Global spending on big data and business analytics will grow to more than $187 billion in the next few years. At the same time, fears over the use of big data continue to grow—according to research from the University of Cambridge, 71 percent of consumers believe brands that access their personal data use it unethically.
But that’s not always true. Smart organizations, in both the private and public sectors, are instead utilizing big data for social good. From addressing complex social issues to fighting hunger, big data is making it easier to create lasting, positive change in society.
Various academics have voiced their concerns. Cathy O’Neil, former director of The Lede Program at Columbia University, says algorithms and mathematical models should be used to help reduce bias and inequality. However, the reverse is often true—big data models can sometimes help reinforce discrimination, and automated data–led decisions can leave unfortunate individuals further exposed to poverty.
Yet while the potential exists for big data to create inequality, there’s also the opportunity to improve society. Using big data for social good, therefore, should be the aim for all organizations that utilize big data—and examples of that positive use of information already exist.
Some experts believe public and private partnerships are the best way to help use big data for social good. Large, blue-chip organizations have the skills and technologies that are developing game-changing big data models. Lending this capability to nonprofit organizations could help change the world for the better.
There are examples of this link-up taking place around the globe. The nonprofit DataKind brings together leading data scientists with high-impact social organizations: take its recent partnership with Pollinate Energy to address the detection of urban poor communities in Bangalore via satellite images and other data points.
Academic institutions are forging partnerships, too. The University of Chicago runs a summer program called The Data Science for Social Good Fellowship, which helps train aspiring data scientists to work on projects with a positive impact. Working closely with governments and nonprofits, research fellows in the program take on real-world problems in key areas, including education, health, and public safety.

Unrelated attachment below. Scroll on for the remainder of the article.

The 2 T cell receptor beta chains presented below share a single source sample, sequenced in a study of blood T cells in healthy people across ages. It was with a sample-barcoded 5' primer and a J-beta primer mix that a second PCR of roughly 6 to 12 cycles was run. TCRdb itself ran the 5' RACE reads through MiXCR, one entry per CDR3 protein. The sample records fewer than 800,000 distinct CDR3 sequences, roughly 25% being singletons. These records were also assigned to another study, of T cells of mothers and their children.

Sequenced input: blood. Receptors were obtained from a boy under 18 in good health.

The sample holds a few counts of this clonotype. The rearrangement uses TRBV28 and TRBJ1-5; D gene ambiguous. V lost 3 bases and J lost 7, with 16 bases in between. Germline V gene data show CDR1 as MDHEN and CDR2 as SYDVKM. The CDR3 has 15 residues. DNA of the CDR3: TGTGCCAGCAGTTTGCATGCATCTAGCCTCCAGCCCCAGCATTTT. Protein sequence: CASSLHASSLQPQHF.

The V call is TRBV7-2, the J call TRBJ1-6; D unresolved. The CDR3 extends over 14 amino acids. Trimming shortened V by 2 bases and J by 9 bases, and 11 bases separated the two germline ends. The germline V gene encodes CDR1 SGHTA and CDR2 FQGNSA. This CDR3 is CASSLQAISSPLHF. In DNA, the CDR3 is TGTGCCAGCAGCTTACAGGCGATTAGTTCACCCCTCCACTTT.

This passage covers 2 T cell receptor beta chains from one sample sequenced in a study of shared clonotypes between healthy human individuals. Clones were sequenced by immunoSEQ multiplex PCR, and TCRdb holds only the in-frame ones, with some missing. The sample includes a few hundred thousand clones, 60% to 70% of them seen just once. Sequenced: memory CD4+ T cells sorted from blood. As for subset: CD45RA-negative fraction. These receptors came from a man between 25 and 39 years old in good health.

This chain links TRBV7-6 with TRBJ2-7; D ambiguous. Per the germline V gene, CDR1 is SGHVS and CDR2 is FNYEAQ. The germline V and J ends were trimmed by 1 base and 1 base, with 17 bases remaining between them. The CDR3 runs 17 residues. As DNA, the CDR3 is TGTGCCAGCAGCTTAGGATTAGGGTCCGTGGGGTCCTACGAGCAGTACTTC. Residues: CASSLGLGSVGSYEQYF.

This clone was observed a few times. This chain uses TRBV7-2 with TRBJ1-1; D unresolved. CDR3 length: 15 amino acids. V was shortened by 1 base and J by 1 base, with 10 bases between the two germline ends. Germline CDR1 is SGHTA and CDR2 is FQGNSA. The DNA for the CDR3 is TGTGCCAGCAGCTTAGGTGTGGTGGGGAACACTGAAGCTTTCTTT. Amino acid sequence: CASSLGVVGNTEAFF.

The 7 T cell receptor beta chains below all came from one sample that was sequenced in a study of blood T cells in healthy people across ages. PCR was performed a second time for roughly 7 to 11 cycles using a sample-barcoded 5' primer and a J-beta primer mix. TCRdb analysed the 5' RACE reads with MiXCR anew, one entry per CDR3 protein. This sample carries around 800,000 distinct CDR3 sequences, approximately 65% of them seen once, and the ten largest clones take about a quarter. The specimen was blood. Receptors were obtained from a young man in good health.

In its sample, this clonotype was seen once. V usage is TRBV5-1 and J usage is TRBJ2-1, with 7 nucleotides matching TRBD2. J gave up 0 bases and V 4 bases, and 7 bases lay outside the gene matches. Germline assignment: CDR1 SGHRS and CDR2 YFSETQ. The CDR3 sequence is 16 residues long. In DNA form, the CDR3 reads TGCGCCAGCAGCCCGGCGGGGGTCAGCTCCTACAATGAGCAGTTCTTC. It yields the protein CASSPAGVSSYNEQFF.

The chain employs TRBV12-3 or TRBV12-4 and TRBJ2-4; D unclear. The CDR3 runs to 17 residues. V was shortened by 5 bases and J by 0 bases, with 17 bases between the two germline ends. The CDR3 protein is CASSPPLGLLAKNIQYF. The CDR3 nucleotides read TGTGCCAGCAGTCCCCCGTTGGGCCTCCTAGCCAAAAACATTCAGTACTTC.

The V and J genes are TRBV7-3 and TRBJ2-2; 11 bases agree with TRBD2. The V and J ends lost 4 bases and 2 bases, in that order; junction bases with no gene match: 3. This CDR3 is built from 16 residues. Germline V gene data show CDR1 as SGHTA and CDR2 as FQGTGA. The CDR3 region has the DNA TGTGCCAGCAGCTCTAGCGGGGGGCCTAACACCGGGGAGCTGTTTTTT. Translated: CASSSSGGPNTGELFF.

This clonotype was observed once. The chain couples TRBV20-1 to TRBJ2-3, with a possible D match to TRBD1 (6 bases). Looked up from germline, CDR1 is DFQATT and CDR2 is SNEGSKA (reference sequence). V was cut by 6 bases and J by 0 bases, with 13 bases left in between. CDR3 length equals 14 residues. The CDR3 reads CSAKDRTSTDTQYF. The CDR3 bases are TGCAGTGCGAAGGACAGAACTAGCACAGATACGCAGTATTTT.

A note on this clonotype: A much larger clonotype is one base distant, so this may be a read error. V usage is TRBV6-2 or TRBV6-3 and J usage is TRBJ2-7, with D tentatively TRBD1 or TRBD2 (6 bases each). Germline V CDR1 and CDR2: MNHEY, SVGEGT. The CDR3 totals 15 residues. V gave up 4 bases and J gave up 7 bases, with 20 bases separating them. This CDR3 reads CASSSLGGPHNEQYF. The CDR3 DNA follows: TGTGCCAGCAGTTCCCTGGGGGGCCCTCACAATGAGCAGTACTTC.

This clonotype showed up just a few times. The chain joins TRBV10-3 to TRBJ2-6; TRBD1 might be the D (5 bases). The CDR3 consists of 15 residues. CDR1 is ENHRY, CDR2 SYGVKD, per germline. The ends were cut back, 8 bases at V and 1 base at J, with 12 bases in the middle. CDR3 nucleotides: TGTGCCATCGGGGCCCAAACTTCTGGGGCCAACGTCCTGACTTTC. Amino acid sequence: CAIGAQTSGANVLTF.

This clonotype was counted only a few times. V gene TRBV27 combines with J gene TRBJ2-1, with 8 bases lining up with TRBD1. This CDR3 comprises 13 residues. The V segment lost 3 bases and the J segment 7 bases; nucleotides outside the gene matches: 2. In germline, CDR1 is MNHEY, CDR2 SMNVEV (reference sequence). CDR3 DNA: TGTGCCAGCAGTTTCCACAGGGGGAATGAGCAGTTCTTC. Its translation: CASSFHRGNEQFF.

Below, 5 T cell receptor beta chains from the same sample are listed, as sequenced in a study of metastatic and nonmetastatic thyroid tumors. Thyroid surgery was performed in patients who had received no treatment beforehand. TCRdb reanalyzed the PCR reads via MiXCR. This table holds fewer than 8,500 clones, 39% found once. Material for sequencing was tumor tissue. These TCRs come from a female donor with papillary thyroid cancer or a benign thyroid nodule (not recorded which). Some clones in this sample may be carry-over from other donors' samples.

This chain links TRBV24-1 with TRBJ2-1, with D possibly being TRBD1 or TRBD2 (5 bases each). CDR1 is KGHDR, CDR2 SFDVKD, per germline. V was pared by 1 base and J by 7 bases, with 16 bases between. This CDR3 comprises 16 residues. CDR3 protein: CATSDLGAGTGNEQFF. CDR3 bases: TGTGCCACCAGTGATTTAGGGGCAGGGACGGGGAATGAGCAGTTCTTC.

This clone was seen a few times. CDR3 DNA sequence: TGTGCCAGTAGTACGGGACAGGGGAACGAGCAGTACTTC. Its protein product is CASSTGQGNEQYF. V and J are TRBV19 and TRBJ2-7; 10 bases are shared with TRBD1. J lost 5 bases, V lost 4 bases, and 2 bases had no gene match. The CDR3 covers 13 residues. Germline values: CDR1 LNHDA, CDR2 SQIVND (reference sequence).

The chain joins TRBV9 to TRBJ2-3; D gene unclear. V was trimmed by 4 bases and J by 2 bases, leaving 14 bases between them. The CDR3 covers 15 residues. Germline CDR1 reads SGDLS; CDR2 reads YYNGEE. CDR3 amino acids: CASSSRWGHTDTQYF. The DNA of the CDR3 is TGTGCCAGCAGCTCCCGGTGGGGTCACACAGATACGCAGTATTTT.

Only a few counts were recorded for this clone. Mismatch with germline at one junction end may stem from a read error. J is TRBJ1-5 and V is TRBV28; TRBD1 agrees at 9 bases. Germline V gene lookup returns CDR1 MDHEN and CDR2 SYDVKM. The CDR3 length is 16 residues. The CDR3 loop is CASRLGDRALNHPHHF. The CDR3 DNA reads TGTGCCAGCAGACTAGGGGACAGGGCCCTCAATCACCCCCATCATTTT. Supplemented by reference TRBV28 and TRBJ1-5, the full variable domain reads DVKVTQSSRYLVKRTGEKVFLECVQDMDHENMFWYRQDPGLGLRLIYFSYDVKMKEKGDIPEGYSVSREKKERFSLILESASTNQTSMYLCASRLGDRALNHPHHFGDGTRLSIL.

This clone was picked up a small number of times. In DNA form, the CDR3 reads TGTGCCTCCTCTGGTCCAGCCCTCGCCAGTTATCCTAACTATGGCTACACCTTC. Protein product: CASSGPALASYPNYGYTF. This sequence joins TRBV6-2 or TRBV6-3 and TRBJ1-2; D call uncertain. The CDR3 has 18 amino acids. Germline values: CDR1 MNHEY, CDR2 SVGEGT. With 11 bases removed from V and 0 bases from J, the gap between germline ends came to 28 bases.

Mobile operator representation organization GSMA recently launched an initiative to use vendors’ big data capabilities to address humanitarian crises. The program, known as Big Data for Social Good, aims to meet significant crises—such as epidemics and natural disasters—head on, and is being launched alongside 19 of the world’s leading mobile operators.
Key executives in these organizations are helping to drive change. Nuria Oliver, director of data science research at Vodafone, has spent the past decade exploring how big data can be used to improve society. She says multidisciplinary approaches work best: bringing together data scientists and epidemiologists creates a confluence of talent to help solve social problems.
Another example from the mobile space comes in the form of LUCA, the big data unit within Telefonica. The organization—which is running a Big Data for Social Good initiative—is using an Apache Hadoop–based data platform to collect and store information in a data repository to undertake data transformation and analysis.
What all parties recognize is that big data is about more than simply improving customer experiences and business profits. There is growing recognition of the game-changing power of big data from key organizations, such as the United Nations, the World Economic Forum, and the World Bank. In short, the right insight at the right time can improve society.
Take the United Network for Organ Sharing (UNOS), which is the private, nonprofit organization that runs the U.S. organ transplant system. UNOS manages the requirements of a network of hundreds of hospitals, transplant centers, organ procurement professionals, and thousands of volunteers. The decisions UNOS makes change peoples’ lives.
UNOS uses a connected data platform solution and 100 percent open-source tools to create a self-service reporting system for centers and organ procurement organizations. The organization’s data warehouse gives doctors a past and present view across patients and transplanted organs. The result is informed decisions that have the patients’ best interests in mind.
The amount of data being collected—and the money spent on technologies to analyze this information—continues to rise. While experts are concerned by potential risks to individuals, some organizations are already using their investment to help sponsor an improvement in societal conditions. At a time of huge change, we all have a responsibility to find ways to use big data for social good.
To fully understand the connection between big data and social change, learn more about the UNOS project.